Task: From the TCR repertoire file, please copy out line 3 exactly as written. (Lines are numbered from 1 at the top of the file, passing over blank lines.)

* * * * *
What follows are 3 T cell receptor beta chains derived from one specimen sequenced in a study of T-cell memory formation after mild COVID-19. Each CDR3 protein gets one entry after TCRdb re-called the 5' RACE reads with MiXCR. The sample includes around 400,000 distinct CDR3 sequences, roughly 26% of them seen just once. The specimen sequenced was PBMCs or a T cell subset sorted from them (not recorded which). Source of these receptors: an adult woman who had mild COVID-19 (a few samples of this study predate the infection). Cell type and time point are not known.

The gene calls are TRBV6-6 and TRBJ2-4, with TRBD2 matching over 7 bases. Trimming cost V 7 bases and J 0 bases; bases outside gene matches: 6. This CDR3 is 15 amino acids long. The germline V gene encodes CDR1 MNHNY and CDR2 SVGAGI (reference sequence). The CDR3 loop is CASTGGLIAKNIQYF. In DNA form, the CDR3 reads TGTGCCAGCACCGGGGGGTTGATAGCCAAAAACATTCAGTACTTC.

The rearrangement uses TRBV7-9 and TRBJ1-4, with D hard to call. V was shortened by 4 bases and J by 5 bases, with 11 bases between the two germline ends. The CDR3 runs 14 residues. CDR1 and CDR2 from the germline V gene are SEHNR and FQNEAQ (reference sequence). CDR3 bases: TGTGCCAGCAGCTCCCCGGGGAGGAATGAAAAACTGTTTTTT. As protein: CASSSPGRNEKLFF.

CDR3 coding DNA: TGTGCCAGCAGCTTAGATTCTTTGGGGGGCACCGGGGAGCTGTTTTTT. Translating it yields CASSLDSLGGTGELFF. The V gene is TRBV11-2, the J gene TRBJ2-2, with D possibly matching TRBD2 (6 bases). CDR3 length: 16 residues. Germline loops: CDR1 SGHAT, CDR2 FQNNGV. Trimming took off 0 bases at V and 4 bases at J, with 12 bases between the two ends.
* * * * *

The rearrangement uses TRBV7-9 and TRBJ1-4, with D hard to call. V was shortened by 4 bases and J by 5 bases, with 11 bases between the two germline ends. The CDR3 runs 14 residues. CDR1 and CDR2 from the germline V gene are SEHNR and FQNEAQ (reference sequence). CDR3 bases: TGTGCCAGCAGCTCCCCGGGGAGGAATGAAAAACTGTTTTTT. As protein: CASSSPGRNEKLFF.